Carbon monoxide detectors for single-family California homes required by law

The Law Was Created to be
an Information Campaign

Tasteless, colorless, and odorless, completely undetectable to human senses, and carbon monoxide is every one those things. Although it has come to the attention of lawmakers in California, people don't need to be defenseless against a gas that's Carbon monoxide detectoroften called a silent killer. A Carbon Monoxide Poisoning Prevention Act passed in 2010 has begun taking effect and requires that an alarm be installed in every California residence containing an appliance that burns fossil-fuel, fireplace or an attached garage. Part of the law, that became effective on July 1, is aimed directly at single-family housing. The law will later expand into multi-units, such as apartments, beginning on Jan. 1, 2013.

The Law was Created to be an Information Campaign," said Meegen Murray, a legislative assistant to Democratic Sen. Alan Lowenthal, from Long Beach the sponsor of the bill. She said Lowenthal introduced a somewhat similar bill back in 2007, which was vetoed by the governor for procedural reasons and not for content. The California Building Standards Commission has subsequently been modified to require that every new housing unit includes a hard-wired carbon monoxide detector.

The problem with enforcement of the new law, is that nobody is going to be knocking on your front door making sure you are aware of the peril of carbon monoxide gas. The only opportunity for an inspection is as homes are sold or permits are required for work being done on a home. A violation may bring a fine as much as $200, if a homeowner without a detector thumbs his nose at a 30-day notice.

Firefighters are carrying out their part to increase the awareness of the new law. They've been attempting to get out the word to the general public that the new law has gone into effect, although not many people in the region have died from poisoning. by carbon monoxide.

Although this past February, two senior citizens succumbed to poisoning from carbon monoxide. Carbon monoxide poisoning, has a larger consequence on children and the elderly, has flu-type symptoms and many times is undiagnosed even when the consequence is death. "It's not that simple to ascertain the actual cost in lost lives, visits to emergency rooms and lifelong illnesses, A Carbon Monoxide Safety Association figures set the nationwide medical costs at $8.8 billion every year. In California, 30 to 40 preventable deaths are recognized annually although less than in cooler states where such heaters are more prevalent.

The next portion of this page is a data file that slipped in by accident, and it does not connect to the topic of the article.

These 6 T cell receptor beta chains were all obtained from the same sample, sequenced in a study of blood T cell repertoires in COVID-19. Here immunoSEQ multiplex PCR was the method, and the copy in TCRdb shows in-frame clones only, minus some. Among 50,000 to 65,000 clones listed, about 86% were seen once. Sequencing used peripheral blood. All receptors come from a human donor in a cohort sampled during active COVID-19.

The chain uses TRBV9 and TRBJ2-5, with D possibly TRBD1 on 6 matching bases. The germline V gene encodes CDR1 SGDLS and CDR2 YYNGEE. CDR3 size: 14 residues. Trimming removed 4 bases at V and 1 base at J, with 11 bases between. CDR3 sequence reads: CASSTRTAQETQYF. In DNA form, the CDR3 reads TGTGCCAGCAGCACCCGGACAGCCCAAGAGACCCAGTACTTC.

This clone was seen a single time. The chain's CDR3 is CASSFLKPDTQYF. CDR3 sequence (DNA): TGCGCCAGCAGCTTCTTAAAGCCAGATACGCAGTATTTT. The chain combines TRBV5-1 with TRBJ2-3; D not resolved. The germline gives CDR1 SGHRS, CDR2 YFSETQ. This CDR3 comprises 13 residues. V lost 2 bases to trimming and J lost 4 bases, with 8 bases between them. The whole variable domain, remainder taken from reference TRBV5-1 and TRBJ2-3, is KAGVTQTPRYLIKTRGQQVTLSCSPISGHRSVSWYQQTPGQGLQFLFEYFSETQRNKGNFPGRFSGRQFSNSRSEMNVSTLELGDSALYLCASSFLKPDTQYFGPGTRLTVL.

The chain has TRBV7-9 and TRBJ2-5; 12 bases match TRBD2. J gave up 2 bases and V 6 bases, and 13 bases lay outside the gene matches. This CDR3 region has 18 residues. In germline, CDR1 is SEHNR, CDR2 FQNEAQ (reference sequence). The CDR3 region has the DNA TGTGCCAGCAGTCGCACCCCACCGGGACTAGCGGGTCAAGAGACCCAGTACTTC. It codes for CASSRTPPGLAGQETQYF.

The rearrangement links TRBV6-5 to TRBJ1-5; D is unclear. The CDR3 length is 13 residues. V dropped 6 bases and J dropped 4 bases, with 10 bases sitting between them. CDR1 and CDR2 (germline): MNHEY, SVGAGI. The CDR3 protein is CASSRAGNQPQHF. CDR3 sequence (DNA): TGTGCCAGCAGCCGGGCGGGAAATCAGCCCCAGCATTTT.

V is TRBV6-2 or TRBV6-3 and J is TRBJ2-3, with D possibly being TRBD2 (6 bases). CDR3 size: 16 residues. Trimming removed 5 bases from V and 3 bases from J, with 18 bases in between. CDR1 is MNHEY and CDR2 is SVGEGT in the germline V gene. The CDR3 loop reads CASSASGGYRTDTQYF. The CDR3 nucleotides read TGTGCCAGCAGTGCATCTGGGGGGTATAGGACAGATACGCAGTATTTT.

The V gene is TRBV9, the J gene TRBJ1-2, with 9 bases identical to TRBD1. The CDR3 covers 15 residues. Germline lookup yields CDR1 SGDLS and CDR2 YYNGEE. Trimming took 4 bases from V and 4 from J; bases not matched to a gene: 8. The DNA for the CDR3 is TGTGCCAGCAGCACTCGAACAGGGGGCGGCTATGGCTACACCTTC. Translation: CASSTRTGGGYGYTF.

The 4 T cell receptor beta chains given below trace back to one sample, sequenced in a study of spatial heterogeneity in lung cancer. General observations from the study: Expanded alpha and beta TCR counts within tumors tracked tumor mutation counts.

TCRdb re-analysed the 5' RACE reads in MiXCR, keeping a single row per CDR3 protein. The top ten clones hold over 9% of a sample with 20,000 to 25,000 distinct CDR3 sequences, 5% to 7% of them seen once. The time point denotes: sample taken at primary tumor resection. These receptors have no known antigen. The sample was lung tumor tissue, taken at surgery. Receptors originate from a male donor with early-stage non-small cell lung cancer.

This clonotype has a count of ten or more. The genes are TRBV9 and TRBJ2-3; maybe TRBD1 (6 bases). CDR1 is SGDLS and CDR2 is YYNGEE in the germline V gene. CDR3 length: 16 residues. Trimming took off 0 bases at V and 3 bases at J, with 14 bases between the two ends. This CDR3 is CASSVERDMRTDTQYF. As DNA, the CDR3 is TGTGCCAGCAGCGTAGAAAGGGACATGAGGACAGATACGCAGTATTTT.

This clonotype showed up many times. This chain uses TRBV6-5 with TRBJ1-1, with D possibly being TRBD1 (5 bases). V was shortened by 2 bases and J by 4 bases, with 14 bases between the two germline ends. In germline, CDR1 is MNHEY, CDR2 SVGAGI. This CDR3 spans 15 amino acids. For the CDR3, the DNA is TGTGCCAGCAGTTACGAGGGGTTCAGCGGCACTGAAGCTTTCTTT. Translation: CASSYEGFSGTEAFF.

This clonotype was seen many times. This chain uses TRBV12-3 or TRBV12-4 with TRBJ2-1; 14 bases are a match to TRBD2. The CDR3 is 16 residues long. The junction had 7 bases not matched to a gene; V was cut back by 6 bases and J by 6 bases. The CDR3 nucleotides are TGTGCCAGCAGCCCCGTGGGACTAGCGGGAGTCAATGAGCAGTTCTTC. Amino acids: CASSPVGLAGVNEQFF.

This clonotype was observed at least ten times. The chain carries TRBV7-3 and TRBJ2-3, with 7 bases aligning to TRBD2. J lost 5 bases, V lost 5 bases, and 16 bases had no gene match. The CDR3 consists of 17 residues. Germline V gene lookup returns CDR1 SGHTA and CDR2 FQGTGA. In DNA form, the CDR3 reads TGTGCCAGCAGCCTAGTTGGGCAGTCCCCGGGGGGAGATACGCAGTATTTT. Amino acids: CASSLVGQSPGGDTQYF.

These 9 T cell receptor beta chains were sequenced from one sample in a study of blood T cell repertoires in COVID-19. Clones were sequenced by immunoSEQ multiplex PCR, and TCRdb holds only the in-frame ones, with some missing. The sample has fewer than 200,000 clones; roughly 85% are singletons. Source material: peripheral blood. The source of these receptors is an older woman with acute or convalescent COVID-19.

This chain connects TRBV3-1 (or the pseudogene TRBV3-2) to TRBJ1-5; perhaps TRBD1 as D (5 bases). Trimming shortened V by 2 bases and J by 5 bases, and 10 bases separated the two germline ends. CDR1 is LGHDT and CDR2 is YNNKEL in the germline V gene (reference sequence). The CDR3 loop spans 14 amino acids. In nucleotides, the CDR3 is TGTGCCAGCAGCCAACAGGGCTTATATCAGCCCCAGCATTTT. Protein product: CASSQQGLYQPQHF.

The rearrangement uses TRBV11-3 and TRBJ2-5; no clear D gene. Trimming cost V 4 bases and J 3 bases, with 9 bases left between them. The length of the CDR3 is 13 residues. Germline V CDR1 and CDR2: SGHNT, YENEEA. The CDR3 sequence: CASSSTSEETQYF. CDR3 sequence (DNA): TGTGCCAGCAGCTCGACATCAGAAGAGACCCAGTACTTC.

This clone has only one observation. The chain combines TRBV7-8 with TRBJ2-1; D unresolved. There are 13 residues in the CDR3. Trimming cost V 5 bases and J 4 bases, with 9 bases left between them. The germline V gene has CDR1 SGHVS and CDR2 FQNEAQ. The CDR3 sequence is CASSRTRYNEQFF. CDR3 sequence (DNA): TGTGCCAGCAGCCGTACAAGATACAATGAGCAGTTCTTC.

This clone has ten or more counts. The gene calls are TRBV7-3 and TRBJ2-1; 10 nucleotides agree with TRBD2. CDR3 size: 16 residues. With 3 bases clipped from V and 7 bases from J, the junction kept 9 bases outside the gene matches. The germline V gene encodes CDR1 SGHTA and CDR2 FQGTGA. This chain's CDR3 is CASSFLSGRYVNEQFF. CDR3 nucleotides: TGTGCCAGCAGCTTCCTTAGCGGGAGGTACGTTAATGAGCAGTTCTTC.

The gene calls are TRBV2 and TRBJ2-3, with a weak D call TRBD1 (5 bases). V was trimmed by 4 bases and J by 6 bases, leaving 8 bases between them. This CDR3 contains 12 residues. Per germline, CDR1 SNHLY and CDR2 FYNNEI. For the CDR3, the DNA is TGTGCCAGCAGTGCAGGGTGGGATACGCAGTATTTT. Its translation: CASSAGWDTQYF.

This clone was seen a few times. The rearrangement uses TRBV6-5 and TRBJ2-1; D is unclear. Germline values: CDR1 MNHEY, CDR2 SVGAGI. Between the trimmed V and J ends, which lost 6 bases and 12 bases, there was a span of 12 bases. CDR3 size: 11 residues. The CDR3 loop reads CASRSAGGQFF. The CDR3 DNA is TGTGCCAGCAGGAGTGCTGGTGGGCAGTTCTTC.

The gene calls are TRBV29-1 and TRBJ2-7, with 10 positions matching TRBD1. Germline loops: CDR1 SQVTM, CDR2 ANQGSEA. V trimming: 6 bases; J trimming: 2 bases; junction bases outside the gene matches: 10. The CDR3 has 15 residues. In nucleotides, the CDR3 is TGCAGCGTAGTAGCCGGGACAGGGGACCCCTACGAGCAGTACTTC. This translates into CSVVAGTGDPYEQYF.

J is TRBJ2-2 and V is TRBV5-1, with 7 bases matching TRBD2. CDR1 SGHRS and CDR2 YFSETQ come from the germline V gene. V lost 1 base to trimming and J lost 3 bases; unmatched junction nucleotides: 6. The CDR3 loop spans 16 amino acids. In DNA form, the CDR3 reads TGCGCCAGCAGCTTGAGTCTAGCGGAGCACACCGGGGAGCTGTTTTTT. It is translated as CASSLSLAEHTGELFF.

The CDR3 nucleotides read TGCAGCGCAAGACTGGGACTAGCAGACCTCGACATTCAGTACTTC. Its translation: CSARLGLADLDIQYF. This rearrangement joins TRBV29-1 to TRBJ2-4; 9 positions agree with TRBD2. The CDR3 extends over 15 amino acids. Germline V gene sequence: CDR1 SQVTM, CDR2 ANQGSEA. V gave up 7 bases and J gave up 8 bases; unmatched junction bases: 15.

The Centers for Disease Control and Prevention figures that on a nationwide basis, carbon monoxide poisoning is responsible for over 400 deaths per year and puts 15,000 people in hospitals for treatment. At a May webinar structured by the Home Safety Council, it was discovered that approximate 89 percent of households in California have less carbon monoxide detectors than are suggested by the National Fire Protection Association. One more statistic provided at the webinar, is that 34 states have already enacted a similar law to California's.

The new California law is "intended as a least possible protection" against these harmful fumes. The law in California states that you must install a carbon monoxide alarm on every level of your home, including basements, and specifically outside of sleeping areas. Carbon monoxide detectors can be purchased at home improvement centers or at ebayat a cost between $25 to $45. The more expensive versions also double as smoke detectors.

A GLIMPSE AT CARBON MONOXIDE

Carbon monoxide is colorless, odorless, tasteless and tremendously toxic. Minute amounts can kill, by keeping your body from obtaining enough oxygen, even though the lungs are functioning and drawing in normal quantities of oxygen from every breath you take. Carbon monoxide obstructs the oxygen-transporting capacity of blood, impeding with hemoglobin, a chief component of red blood cells including the protein which makes blood red. Hemoglobin transports oxygen away from your lungs throughout your bloodstream and into your tissues, and acquires carbon dioxide on the way back.

The properties that permit hemoglobin to transport oxygen and carbon dioxide and allow them to go allow it to be vulnerable to carbon monoxide. When carbon monoxide comes aboard, it doesn't go away. Its presence also allows oxygen to stick to hemoglobin much longer, keeping oxygen away from tissues of the body that require it, and compounding the problem. Hemoglobin's attraction to carbon monoxide is over 230 times its attraction for oxygen, so as carbon monoxide comes around, it outcontends oxygen for positions on the hemoglobin trip. Breathing in just 100 parts of carbon monoxide to one million parts of room air will cause to feel you sick by giving you headaches, dizziness, nausea, and confusion which are all early symptoms of poisoning by carbon monoxide . As consequences are not unique, poisoning can easily turn deadly before you become conscious of what's happening.  New Article Jul 19, 2011

Sources: Centers for Disease Control and Prevention; Mayo Clinic; National Libraries of Medicine